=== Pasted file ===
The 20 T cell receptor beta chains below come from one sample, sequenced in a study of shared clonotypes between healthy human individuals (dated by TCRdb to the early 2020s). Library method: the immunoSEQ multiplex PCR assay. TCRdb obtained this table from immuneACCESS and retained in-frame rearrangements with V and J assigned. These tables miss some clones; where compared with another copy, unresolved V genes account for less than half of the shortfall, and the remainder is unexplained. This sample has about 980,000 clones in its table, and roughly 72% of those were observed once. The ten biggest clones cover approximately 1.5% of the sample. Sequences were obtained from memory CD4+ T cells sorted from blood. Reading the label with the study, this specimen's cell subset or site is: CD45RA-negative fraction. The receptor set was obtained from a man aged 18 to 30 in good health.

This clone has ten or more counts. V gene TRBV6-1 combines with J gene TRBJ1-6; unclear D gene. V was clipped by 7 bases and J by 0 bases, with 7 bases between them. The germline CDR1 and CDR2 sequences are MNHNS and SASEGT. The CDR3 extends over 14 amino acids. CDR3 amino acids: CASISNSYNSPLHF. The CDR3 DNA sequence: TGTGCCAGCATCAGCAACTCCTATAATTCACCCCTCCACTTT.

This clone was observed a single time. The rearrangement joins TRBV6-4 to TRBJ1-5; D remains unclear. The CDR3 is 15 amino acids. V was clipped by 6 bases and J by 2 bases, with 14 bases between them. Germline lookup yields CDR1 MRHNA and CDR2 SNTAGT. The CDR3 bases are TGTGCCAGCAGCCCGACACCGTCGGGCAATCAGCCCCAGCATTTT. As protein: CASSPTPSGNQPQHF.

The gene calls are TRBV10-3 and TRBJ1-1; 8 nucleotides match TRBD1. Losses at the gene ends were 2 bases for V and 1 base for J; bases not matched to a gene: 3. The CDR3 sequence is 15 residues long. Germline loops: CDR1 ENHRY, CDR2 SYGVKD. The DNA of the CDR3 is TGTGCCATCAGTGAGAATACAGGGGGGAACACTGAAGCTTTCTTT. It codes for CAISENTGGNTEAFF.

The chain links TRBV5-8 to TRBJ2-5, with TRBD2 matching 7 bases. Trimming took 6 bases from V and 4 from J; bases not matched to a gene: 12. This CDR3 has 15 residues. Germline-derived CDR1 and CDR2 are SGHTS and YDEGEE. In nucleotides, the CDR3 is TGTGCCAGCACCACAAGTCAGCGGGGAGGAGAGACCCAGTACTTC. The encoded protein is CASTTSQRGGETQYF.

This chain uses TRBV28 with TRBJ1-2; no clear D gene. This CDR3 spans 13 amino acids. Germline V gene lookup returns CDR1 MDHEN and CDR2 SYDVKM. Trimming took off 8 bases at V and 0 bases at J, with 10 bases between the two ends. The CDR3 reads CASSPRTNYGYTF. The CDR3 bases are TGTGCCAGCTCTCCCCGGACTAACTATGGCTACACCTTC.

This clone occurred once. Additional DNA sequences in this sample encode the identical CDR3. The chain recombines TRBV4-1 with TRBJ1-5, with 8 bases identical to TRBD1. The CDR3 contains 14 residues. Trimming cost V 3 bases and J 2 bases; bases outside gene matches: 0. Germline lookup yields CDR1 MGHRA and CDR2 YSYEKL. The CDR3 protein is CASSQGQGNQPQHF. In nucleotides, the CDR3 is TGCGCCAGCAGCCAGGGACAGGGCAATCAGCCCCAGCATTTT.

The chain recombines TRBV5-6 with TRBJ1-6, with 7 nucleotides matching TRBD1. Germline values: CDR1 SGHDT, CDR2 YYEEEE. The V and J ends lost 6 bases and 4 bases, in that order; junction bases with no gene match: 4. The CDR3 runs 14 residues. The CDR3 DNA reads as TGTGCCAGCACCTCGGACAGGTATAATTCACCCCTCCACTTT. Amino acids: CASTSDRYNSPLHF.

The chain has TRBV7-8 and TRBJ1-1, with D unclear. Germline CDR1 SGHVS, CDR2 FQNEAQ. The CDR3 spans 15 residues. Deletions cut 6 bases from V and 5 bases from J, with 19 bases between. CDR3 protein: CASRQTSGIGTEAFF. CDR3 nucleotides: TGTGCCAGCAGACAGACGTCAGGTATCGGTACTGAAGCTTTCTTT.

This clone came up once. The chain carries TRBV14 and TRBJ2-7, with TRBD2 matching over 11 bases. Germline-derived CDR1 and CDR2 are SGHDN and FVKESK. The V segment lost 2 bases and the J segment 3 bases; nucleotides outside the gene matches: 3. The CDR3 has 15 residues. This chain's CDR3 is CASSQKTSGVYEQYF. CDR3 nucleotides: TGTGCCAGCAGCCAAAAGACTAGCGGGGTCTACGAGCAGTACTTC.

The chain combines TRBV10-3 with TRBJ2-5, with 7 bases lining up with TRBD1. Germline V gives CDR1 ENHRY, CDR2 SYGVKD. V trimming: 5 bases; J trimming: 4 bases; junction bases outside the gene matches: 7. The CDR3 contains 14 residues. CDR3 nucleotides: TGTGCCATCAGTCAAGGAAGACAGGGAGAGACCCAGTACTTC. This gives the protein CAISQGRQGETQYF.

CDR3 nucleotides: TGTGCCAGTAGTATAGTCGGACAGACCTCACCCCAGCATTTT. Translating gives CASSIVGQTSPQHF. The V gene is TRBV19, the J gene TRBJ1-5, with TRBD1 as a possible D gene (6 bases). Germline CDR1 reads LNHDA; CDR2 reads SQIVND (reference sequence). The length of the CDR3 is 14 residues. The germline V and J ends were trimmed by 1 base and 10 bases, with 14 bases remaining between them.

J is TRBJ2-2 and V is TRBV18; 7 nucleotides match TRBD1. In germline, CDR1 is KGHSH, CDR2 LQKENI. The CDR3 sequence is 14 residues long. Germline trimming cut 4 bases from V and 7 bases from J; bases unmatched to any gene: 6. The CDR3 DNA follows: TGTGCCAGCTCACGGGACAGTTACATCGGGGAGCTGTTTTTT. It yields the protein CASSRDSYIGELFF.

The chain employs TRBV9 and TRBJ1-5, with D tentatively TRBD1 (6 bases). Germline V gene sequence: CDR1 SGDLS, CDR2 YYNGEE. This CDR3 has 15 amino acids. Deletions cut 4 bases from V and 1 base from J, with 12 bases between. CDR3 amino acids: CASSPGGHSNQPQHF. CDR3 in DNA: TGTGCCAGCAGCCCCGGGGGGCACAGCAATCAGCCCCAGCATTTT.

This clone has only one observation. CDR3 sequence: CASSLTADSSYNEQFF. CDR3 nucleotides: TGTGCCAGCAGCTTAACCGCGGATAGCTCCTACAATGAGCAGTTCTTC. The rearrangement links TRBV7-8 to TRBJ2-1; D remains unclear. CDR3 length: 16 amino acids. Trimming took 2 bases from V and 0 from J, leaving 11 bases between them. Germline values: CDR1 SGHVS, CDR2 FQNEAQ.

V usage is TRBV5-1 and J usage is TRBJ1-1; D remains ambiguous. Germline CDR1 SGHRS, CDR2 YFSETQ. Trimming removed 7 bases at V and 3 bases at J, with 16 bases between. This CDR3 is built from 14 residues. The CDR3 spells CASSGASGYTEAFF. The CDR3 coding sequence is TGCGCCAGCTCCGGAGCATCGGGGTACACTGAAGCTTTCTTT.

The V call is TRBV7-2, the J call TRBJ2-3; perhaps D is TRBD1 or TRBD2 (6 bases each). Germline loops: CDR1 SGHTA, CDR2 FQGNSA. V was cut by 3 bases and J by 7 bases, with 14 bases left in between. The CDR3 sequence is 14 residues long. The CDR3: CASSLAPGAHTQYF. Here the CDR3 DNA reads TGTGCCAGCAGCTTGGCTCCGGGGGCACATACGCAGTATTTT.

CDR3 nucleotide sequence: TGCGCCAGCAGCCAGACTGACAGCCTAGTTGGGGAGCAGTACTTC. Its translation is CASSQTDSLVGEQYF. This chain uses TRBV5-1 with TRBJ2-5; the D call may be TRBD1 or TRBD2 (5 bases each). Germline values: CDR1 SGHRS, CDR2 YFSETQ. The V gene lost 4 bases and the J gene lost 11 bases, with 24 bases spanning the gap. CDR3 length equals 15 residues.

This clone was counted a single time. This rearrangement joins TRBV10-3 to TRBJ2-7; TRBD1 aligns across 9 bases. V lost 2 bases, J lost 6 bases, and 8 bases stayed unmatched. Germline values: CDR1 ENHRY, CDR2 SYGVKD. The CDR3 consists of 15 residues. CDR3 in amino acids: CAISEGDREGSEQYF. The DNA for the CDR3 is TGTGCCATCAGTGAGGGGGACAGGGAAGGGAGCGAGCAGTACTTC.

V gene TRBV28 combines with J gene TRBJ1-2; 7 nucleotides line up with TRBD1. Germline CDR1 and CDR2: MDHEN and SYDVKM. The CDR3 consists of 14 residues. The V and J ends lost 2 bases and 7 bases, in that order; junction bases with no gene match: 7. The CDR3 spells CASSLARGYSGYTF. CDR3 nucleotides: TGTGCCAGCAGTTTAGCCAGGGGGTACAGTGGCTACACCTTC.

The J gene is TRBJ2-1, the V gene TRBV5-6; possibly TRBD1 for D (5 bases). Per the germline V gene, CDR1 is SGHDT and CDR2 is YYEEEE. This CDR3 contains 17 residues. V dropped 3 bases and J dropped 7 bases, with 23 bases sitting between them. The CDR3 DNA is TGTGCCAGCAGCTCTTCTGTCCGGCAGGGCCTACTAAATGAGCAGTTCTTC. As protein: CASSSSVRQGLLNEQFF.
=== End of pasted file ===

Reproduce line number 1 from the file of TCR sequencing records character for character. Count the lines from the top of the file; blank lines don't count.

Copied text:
The 20 T cell receptor beta chains below come from one sample, sequenced in a study of shared clonotypes between healthy human individuals (dated by TCRdb to the early 2020s). Library method: the immunoSEQ multiplex PCR assay. TCRdb obtained this table from immuneACCESS and retained in-frame rearrangements with V and J assigned. These tables miss some clones; where compared with another copy, unresolved V genes account for less than half of the shortfall, and the remainder is unexplained. This sample has about 980,000 clones in its table, and roughly 72% of those were observed once. The ten biggest clones cover approximately 1.5% of the sample. Sequences were obtained from memory CD4+ T cells sorted from blood. Reading the label with the study, this specimen's cell subset or site is: CD45RA-negative fraction. The receptor set was obtained from a man aged 18 to 30 in good health.